Thrive Global: What’s the first thing you do when you get out of bed?
Beth Monaghan: I wake up every weekday at 4:30 am, make tea, meditate, and then write. I try to take advantage of the clarity that comes in those early morning hours before emails start flooding in and my family wakes up. It’s how I find my center in a frenetic PR job that has to shape itself around 24-hour news cycles and social media whims.

TG: What gives you energy?
BM: Anything that opens me up to something I couldn’t see before — my daughters, writing, books, photos, murals, modern art, or even a graffiti insight on the sidewalk.

TG: What’s your secret life hack?
BM: I don’t believe in half way so I try not to lean into the temptation of multitasking when life gets hectic, say when I have a conference call and a proposal due in the next hour. Or when I’m expecting an important email and I’m meeting with my management team. Focus is the only road to fullness. But I’m imperfectly human, so I have systems to keep me intentional, such as situating my laptop to the side of my desk so I interact with the human sitting in front of me, and closing email when I’m on conference calls.

TG: Name a book that changed your life.
BM: Becoming Wise by Krista Tippett is my current life changer. In an age of polarity, she writes about what happens when people on either side of an issue refuse to believe the other is evil, and how we can create tighter connections to each other by opening up through experience versus beliefs.

TG: Tell us about your relationship with your phone. Does it sleep with you?
BM: I used to respond to my phone’s needy “dings” like one of Pavlov’s proverbial dogs who learned to salivate for food at the sound of a bell. Who’s had a good idea while tethered to email? Now, I’ve adjusted the notification settings on phone (I have none) and decided a watch is a more civilized (and fashionable) way to check the time anyway. My phone and I have a much healthier, strictly platonic relationship now. I still keep it next to my bed at night, but it’s been relegated to airplane or sleep mode.

TG: How do you deal with email?
BM: I decided to treat email more like a project than a dysfunctional relationship because it’s never going to love you back, but it’s always going to demand your attention. I set aside blocks of time on my calendar every day to respond to messages. It’s much more efficient to flow through 100 messages in a focused hour than to fend them off as they arrive. Plus, if a human in my world needs me urgently, they’ll text, or call, or stop by.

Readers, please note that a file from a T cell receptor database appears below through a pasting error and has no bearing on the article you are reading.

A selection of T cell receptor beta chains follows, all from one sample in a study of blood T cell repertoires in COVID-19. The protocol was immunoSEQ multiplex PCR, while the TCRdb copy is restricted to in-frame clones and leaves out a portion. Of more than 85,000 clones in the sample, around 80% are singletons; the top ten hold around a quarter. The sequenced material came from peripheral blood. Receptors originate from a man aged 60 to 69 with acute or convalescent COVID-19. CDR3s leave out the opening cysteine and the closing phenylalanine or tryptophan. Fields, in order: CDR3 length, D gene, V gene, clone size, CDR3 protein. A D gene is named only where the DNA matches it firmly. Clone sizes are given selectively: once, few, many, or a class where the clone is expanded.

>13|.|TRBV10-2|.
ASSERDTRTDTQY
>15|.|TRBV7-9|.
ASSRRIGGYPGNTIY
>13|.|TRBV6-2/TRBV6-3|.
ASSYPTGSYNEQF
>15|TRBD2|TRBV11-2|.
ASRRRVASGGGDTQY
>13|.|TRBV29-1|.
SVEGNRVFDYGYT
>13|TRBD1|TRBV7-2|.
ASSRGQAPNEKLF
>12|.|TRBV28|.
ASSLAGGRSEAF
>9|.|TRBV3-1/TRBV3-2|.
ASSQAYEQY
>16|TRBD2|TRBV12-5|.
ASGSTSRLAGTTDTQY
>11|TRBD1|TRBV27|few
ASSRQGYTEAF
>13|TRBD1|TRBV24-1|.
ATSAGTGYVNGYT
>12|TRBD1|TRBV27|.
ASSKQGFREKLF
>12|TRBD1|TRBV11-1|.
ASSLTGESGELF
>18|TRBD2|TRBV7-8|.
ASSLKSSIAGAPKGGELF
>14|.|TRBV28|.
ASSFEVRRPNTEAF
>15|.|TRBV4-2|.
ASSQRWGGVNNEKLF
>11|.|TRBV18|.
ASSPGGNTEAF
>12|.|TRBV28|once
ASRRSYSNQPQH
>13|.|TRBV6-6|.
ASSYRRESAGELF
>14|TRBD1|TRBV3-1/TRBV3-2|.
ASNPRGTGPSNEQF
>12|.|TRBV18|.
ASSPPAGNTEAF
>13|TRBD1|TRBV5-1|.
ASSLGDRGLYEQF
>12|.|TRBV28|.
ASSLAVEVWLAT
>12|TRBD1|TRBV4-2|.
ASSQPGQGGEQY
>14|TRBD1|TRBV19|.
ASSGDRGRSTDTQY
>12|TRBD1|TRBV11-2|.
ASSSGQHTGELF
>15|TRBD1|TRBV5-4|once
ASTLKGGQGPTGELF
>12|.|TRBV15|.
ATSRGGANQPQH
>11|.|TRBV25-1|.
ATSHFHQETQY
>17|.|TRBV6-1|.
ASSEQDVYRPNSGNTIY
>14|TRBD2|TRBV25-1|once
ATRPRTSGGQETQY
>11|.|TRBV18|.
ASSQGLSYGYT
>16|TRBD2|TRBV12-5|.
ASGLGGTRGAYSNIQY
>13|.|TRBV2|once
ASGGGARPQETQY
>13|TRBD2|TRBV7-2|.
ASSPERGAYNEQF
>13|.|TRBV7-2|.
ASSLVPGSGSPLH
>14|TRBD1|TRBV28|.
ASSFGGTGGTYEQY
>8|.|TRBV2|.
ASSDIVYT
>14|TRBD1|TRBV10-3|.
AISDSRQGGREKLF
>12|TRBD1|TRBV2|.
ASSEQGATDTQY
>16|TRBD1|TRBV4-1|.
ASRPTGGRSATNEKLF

TG: You unexpectedly find 15 minutes in your day, what do you do with it?
BM: I do something different–anything other than what I had been doing for the majority of the day. If I’m near the MFA after a meeting, I sneak in for 15 minutes to see a new exhibit. If I’m in the office, I might go outside and walk around the building or visit some of my favorite InkHouse dogs (we’re a dog friendly company…and yes, I choose favorites).

TG: When was the last time you felt burned out and why?
BM: Yesterday. I’d been racing from city-to-city and meeting-to-meeting for two weeks, and my energy broke down the morning I took an early meeting and didn’t take the time to meditate. It was a reminder that perspective requires space between the chaos.

TG: When was the last time you felt you failed and how did you overcome it?
BM: I let some people I respected immensely convince me to sit on a board of directors, when I knew I didn’t have the time. A stressful year later, I resigned. My schedule didn’t allow for my heart to be in it, which wasn’t fair to me or the organization. I should have trusted my initial instincts to decline, because worthwhile relationships always weather differences in personal priorities.

TG: Share a quote that you love and that gives you strength or peace.
BM: “I cannot find a single example of courage that was not born completely of vulnerability.” – Brene Brown

Beth Andrix Monaghan is Co-founder and CEO of InkHouse, as well as a writer, mother and feminist who advocates for equal opportunities at work, at home, and in life.